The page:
Religious Items

In an article in the (Unitarian) Christian Register a writer says: "What is there material in algebra, in geometry? We see the principles of these sciences reflected in everything that is material, but they are just as distinct from the reflecting matter as the sunlight is form the mirror which reflects it. Should you proceed in the study of analytical geometry, you would get to a point where your mind seems to get lost, and no graphical representation can come to your help. In algebra you will find formulas expressing in an abstract way truths of the most complicated nature. And never anything material will be found in all these most wonderful branches of human learning, these mathematical branches which disclose to us the way to the understanding of the material universe. Remember that mathematics alone guided the two astronomers, Leverrier and Adams, when, after long calculations, they foretold the place in the heavens where the new planet would be found about which Sir John Herschel had said the memorable words: 'We see it as Columbus saw America from the shores of Spain. Its movements have been felt along the far-reaching line of our analysis with a certainty hardly inferior to ocular demonstration. And, when the telescope was pointed in that direction, the planet was found which mathematics had discovered. The field of these sciences is nothing but a field of discovery in which man is led only by his intuition,—by nothing material."

In an article headed "Was this the Tower of Babel?" the Independent says: "The eminent French savant, De Mely, gave recently before an audience at the Paris Academiedes Inscriptions, information based on a newly discovered manuscript written by a Greek traveler named Harpocration, who shows the condition of a remarkable tower in the year 355 A.D. This document contains the description of a Chaldee temple which Harpocration visited, and of which he gives accurate measurements. The identity of the temple with the Birs-Nimrud, or the 'Tower of Babel,' he claims, cannot be doubted, and this is the oldest important account. The tower was renovated in the days of Nebuchadnezzar in the sixth century B.C., and this king reports in the inscription he caused to be made that the tower had been erected forty-two generations before his time. Thanks to the reports of Harpocration, we now know that as late as the fourth century this temple was still a place of worship, although it ceased to be such some time before 380. The tower was ninety-four kilometers from Ctesiphon, south of Babylon."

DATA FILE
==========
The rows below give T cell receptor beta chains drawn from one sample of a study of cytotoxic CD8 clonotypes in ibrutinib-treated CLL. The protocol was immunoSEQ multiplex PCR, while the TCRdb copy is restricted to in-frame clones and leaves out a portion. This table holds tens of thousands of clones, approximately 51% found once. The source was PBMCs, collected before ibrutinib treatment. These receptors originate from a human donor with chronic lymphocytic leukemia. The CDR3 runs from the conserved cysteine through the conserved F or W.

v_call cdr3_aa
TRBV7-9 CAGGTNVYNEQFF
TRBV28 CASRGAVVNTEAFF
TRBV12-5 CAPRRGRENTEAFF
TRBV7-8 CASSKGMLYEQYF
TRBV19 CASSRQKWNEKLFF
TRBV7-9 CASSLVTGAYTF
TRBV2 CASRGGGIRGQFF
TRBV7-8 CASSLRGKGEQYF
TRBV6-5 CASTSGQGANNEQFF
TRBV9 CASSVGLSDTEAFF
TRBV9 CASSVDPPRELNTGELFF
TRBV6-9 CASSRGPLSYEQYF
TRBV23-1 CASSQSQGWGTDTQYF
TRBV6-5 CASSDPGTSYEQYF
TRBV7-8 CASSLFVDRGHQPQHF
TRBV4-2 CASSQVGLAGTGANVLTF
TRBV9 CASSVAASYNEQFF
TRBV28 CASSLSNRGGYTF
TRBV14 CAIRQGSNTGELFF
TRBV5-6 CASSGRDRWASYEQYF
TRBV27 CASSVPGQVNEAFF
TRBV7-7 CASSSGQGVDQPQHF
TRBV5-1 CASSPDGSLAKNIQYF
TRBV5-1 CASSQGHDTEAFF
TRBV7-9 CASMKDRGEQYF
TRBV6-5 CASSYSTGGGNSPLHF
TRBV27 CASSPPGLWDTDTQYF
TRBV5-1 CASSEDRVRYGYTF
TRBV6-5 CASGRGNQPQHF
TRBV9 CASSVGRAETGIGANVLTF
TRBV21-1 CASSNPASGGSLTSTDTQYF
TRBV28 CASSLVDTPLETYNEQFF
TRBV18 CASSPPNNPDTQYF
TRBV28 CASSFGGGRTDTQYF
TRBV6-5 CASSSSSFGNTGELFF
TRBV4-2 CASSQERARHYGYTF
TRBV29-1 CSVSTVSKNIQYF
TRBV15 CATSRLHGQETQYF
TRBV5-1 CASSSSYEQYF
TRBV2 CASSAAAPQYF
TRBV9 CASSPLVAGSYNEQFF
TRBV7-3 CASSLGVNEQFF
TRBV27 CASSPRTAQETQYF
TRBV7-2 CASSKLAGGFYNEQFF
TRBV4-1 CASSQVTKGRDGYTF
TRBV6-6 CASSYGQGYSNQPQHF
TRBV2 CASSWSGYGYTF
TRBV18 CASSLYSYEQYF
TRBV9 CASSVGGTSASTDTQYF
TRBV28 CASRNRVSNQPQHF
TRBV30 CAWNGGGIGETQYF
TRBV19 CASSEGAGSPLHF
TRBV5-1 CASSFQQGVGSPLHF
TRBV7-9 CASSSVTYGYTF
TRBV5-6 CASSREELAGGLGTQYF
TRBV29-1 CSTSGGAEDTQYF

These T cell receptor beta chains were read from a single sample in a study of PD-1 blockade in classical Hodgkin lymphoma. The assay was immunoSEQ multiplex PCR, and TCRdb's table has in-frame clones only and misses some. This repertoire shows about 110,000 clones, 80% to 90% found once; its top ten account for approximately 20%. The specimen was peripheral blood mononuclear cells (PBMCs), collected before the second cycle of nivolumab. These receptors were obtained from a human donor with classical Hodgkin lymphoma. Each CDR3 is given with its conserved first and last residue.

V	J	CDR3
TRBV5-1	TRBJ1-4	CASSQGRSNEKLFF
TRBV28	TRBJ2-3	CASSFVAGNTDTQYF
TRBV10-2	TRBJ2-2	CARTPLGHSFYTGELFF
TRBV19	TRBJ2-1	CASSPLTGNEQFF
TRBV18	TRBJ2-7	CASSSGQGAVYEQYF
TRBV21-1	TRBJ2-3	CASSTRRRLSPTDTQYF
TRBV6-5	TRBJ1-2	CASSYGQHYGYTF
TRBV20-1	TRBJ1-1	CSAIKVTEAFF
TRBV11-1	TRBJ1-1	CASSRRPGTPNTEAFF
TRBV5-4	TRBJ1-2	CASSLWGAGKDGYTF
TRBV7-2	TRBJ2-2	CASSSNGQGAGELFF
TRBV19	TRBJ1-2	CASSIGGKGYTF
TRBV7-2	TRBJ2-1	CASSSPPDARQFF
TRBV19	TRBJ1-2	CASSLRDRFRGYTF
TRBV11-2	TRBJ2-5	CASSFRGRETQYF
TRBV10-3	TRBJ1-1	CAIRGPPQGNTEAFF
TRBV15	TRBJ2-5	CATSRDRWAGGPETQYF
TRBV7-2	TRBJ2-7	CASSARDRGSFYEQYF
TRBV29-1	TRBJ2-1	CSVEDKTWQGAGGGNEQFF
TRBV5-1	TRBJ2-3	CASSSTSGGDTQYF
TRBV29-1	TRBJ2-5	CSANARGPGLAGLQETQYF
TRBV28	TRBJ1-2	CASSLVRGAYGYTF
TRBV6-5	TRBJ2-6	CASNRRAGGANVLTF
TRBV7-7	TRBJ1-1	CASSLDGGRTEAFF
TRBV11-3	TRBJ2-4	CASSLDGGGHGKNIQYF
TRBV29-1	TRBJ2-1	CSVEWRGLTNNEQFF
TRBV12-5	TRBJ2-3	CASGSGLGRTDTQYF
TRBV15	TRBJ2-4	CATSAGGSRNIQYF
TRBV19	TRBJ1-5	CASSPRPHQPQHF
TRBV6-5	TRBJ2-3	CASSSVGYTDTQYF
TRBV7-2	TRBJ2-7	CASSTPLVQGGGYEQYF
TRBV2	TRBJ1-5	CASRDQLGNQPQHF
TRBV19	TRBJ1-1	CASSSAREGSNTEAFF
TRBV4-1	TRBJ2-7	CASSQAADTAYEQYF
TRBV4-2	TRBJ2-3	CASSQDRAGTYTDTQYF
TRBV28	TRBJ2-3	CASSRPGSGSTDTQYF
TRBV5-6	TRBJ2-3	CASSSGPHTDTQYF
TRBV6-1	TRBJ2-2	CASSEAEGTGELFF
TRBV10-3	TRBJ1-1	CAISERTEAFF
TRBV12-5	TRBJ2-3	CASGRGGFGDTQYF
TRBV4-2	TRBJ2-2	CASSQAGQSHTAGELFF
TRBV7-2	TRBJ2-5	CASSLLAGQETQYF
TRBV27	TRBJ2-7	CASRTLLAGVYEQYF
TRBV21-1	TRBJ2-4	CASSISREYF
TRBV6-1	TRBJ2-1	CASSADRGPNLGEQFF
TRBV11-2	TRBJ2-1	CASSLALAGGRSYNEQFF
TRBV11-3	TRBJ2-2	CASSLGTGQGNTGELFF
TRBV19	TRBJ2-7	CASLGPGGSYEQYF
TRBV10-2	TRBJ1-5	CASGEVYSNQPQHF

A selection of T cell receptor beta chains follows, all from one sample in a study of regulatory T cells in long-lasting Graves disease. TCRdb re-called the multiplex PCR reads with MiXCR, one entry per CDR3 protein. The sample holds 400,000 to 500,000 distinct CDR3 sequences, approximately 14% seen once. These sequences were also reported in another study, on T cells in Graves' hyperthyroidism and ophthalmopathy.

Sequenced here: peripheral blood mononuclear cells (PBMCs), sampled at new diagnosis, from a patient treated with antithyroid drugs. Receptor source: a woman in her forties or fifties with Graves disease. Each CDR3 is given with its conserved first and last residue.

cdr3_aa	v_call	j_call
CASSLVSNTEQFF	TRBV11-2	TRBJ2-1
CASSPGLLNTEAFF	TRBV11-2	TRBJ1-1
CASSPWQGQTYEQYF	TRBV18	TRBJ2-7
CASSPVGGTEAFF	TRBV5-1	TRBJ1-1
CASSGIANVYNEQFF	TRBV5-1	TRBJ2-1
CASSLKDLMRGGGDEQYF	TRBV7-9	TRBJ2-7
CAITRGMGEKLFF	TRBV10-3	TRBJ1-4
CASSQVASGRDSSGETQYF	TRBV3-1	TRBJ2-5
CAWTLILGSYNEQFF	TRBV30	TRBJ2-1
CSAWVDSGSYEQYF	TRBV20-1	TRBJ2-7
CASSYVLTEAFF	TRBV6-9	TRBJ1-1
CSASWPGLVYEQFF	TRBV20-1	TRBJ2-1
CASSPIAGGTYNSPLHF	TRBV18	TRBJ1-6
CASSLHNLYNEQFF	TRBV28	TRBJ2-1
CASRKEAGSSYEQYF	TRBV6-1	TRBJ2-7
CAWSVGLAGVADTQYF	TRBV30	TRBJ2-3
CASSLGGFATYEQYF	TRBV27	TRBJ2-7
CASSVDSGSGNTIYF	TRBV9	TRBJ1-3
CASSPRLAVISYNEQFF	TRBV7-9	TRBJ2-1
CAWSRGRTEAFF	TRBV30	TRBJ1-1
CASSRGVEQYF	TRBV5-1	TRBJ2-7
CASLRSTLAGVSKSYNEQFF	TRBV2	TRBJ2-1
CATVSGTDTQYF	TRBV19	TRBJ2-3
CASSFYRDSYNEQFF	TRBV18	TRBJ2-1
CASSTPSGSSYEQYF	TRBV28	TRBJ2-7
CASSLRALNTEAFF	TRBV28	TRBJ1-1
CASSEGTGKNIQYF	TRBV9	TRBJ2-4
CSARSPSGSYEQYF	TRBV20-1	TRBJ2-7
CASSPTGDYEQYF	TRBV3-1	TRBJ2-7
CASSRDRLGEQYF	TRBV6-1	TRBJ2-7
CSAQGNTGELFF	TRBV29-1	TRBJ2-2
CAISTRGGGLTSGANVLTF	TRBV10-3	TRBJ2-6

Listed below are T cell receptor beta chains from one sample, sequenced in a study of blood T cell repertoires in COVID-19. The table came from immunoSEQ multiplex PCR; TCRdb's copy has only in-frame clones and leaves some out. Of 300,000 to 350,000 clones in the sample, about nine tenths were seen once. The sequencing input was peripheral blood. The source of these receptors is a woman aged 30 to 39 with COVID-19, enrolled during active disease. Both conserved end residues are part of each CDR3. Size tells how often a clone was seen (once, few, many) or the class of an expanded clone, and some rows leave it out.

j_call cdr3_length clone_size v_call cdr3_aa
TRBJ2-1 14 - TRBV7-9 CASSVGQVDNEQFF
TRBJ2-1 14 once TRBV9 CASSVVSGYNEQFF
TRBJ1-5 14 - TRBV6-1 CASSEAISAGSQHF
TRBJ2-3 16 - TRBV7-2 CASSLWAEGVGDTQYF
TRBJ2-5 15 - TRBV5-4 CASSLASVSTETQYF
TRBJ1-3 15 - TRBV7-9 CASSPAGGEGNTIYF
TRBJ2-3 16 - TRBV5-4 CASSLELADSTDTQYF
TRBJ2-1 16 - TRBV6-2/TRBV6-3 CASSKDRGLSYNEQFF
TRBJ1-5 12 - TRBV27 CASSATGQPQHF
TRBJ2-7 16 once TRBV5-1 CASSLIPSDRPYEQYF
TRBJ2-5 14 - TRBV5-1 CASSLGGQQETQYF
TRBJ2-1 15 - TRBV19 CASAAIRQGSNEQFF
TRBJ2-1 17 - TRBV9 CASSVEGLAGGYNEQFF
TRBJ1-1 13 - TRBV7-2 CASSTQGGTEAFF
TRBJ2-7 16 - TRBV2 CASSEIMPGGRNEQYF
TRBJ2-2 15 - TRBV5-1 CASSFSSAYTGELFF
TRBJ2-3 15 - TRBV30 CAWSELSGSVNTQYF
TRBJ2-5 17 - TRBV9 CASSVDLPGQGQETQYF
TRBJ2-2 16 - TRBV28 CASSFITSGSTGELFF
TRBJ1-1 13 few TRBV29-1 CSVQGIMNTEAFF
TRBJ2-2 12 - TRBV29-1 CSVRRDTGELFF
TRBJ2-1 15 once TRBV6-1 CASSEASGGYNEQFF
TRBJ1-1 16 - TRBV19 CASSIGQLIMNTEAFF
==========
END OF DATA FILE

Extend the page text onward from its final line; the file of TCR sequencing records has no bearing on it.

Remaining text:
In an article on "Seeing the Invisible," the Homiletic Review says: "This is the age of the agnostic, who scoffs at all that is spiritual, and will not tolerate belief in anything that cannot be seen, touched, analyzed, or submitted to some kind of physical test. His boast is that science deals with the real, the visible, the tangible. All that does not somehow declare itself to the senses must be left hopelessly in the realm of the Unknown—whether it be God's, or one's own soul. But now science itself is smashing the agnostic foundation. Its farthest advance in every direction is bringing us—nay driving us—resisitlessly to believe in the existence of the invisible. There has never been a time in the history of science when so many things were required to be believed simply because of their effects."

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March 21, 1901

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